The proximal and occlusal margins were reviewed separately with no unacceptable scores recorded. Optimal scores were recorded on 88% of the proximal margins and 90% of the occlusal margins.
Marginal discolouration (a) enamel
No unacceptable scores were recorded, either on the occlusal or proximal margins. Eighty-five per cent of the restorations achieved an optimal rating for occlusal marginal discolouration. The remaining 15% showed slight discolouration of the occlusal margins, which could be polished away. Eighty-six per cent of the proximal margins were assessed as optimal for marginal discolouration, 9% showed slight discolouration which could be polished away and 5% showed obvious stain.
Marginal discolouration (b) dentine
No restorations had a gingival margin in dentine which could be assessed for marginal discolouration.
No unacceptable scores were recorded and 93% of the restorations were assessed as optimal for occlusal and proximal surface roughness.
Eighty-four per cent of the restorations achieved optimal scores, with 14% exhibiting a slight mismatch. Two restorations (2%) showed an obvious colour mismatch.
The gingival score was not related to the presence or absence of an adjacent Solitaire 2 restoration and as a consequence there was no evidence of any adverse soft tissue effect attributable to the presence of such a restoration.
The results are summarised in Table 3.
All 49 (100%) of the patients were satisfied with the restorations both in appearance and comfort. Three patients (6%) reported slight initial sensitivity, which settled within 14 days. One patient complained of sensitivity, which did not resolve, and the tooth (an upper premolar) was root treated.
The clinical performance of 88 Class I and II restorations of Solitaire 2 placed in general dental practice over a mean period of 24 months has been investigated. The recall rate, of 88 restorations from 100 placed, could be considered good, given the logistical difficulties in having the examiner travel to the five practices involved in the study at times when patients were able to attend for examination, and is within the range obtained in clinical evaluations carried out in dental schools. No details are available for the restorations/patients who were unable to present for assessment, but it is understood, from conversations with the dental practitioners involved in the study, that the non-attending patients were unavailable for the limited date and time that the calibrated examiner visited their practices. The practitioners who placed the restorations were not aware of any problems with the restorations placed in the group of non-attenders. Indeed, it could be postulated that the patients, having been selected as being regular attenders, would have returned to their dentists had any difficulties been experienced with their restorations. No differences were apparent in the restorations placed in the attenders and non-attenders, except that the missing restorations were more likely to be in the Gluma One group.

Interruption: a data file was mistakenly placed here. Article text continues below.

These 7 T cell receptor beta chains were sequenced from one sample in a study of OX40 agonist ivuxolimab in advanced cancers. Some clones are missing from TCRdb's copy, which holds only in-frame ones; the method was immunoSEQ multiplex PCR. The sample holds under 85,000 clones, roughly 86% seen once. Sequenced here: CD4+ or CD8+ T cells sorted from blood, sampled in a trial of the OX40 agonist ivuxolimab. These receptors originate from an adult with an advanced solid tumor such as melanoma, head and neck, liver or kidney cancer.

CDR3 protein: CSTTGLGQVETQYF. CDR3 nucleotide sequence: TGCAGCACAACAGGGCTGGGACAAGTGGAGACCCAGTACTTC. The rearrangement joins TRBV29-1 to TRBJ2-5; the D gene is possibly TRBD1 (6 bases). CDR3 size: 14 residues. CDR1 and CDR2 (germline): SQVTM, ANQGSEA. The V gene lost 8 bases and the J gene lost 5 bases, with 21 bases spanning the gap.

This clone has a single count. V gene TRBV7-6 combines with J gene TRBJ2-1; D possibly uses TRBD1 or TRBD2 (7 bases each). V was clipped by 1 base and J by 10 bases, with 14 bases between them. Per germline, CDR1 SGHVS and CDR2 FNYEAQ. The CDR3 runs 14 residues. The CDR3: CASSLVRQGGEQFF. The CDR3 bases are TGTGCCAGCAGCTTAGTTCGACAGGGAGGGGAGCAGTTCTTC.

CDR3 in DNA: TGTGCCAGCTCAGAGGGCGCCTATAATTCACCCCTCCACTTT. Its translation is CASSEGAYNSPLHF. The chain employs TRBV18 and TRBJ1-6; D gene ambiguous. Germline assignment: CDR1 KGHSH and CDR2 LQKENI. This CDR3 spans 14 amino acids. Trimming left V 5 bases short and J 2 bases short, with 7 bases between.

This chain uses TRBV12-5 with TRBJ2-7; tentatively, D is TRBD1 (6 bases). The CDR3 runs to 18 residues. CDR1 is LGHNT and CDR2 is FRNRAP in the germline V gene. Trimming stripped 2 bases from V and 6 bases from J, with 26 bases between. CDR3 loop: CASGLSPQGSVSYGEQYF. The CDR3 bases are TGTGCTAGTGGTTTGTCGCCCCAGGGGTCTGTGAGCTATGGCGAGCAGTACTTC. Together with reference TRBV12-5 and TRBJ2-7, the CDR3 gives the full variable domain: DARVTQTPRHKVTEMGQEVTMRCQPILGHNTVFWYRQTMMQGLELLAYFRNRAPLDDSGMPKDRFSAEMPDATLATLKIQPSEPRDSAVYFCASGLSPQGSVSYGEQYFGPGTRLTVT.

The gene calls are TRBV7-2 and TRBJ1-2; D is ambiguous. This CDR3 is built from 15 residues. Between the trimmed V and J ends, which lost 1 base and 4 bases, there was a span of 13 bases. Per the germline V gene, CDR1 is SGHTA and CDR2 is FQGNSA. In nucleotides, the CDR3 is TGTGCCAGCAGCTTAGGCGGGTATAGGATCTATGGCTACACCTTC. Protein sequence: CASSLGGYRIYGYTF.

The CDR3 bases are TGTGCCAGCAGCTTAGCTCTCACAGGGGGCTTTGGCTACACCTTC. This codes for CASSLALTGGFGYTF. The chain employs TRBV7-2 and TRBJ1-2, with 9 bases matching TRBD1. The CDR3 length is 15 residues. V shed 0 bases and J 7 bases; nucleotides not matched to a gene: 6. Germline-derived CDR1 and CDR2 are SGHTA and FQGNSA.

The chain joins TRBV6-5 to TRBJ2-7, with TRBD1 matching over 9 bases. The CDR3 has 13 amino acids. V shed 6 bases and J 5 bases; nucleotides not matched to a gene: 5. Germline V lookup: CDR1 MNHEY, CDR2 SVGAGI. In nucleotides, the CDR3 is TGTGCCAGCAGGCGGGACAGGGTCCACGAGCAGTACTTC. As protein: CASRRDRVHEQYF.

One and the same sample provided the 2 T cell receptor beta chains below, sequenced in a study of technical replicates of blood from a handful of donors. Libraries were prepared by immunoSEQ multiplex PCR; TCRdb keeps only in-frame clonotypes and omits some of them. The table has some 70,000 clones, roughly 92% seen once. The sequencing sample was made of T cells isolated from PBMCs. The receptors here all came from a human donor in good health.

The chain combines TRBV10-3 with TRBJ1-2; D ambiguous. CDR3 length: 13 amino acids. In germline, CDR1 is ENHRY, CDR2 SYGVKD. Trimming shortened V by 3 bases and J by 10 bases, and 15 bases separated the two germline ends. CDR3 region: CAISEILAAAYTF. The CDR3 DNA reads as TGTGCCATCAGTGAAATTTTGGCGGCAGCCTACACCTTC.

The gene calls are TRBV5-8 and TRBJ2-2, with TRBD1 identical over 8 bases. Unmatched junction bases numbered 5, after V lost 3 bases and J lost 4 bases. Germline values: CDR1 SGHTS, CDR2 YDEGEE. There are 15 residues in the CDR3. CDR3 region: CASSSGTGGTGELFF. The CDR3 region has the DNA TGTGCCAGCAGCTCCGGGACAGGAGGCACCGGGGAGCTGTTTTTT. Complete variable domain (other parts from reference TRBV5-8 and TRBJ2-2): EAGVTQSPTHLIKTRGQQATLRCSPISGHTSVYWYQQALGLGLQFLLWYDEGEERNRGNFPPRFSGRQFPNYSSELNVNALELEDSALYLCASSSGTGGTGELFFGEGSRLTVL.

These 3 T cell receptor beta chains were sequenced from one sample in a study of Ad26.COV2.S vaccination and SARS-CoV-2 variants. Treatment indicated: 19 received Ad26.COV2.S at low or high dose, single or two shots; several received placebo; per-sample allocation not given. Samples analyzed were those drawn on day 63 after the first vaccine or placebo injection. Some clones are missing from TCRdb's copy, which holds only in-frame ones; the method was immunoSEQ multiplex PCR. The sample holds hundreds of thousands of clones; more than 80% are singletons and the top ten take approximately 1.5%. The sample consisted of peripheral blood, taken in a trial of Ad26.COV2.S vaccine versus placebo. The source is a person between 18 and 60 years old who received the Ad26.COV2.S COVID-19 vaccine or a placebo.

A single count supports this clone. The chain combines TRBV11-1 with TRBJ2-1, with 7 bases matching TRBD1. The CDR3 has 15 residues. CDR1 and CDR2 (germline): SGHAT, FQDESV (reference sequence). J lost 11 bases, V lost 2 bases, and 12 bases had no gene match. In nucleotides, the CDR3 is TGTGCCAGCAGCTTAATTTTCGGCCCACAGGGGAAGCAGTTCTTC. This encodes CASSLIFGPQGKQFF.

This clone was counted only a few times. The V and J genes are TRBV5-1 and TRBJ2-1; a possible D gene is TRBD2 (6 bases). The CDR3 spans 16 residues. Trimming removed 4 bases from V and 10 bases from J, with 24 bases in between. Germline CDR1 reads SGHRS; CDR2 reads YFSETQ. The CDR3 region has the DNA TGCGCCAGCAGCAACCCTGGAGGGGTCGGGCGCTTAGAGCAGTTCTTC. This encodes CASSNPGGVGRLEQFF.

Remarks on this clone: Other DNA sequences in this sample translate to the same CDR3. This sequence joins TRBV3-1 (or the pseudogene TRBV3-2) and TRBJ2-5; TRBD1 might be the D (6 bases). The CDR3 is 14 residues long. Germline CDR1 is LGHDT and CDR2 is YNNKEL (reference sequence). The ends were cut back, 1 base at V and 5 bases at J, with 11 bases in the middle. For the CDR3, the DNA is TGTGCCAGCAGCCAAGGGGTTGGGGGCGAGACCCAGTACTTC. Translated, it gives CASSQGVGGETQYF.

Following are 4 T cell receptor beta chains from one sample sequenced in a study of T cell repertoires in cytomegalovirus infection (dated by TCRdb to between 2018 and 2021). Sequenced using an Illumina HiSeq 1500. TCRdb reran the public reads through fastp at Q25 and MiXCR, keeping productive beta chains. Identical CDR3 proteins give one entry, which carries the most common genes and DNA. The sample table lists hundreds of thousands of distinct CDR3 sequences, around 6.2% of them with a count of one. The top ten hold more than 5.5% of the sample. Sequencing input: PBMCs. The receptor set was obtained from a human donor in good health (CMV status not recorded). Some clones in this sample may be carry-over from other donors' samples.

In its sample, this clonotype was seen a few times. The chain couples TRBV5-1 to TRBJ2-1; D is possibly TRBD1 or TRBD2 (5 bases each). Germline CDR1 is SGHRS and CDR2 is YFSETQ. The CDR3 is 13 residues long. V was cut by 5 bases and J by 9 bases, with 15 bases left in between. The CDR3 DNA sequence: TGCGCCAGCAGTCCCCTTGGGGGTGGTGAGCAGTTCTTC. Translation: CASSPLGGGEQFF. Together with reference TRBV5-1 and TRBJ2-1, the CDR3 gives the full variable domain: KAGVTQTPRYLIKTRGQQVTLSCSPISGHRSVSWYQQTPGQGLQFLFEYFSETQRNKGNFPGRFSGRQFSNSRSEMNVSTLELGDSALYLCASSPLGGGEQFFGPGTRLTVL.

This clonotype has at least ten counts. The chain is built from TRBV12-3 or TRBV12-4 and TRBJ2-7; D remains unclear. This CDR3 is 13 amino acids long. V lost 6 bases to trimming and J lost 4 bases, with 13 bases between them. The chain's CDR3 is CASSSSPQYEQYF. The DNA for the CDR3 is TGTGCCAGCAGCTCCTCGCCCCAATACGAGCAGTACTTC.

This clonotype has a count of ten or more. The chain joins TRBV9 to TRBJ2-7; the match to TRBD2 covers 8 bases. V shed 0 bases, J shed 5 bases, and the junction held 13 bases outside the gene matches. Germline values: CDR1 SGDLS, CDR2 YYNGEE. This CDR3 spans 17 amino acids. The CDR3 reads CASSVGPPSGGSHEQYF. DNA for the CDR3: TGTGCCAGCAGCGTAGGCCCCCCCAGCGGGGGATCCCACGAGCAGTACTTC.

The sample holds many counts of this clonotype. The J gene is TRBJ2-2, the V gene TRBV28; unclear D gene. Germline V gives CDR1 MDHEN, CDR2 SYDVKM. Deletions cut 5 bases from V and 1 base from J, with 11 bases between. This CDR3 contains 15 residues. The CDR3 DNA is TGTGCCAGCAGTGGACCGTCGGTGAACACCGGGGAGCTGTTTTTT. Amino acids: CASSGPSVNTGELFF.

At two years a high percentage of optimal scores were recorded for both anatomic form (98%) and surface roughness (93% both occlusal and proximal). It should also be noted that 86% of the restorations were assessed as being in normal or heavy occlusion. Marginal adaptation scores were also 88% optimal or above. All the patients continued to find the restorations satisfactory.
As at the one-year evaluation,12 marginal discolouration scores were carefully assessed, as most of the restorations were replacing old amalgam restorations with some degree of local discoloured, but sound, enamel. The number of optimal scores for marginal discolouration showed a slight decrease from the one-year evaluation but no unacceptable scores were recorded. Also as at one-year,12 the lowest number of optimal scores (84%) was for colour match, with two (2%) restorations with an obvious colour mismatch assessed. However a slight degree of mismatch in tooth coloured restorations in posterior teeth has been argued as desirable13 and all of the patients, when questioned, were still satisfied with the appearance of the Solitaire 2 restorations.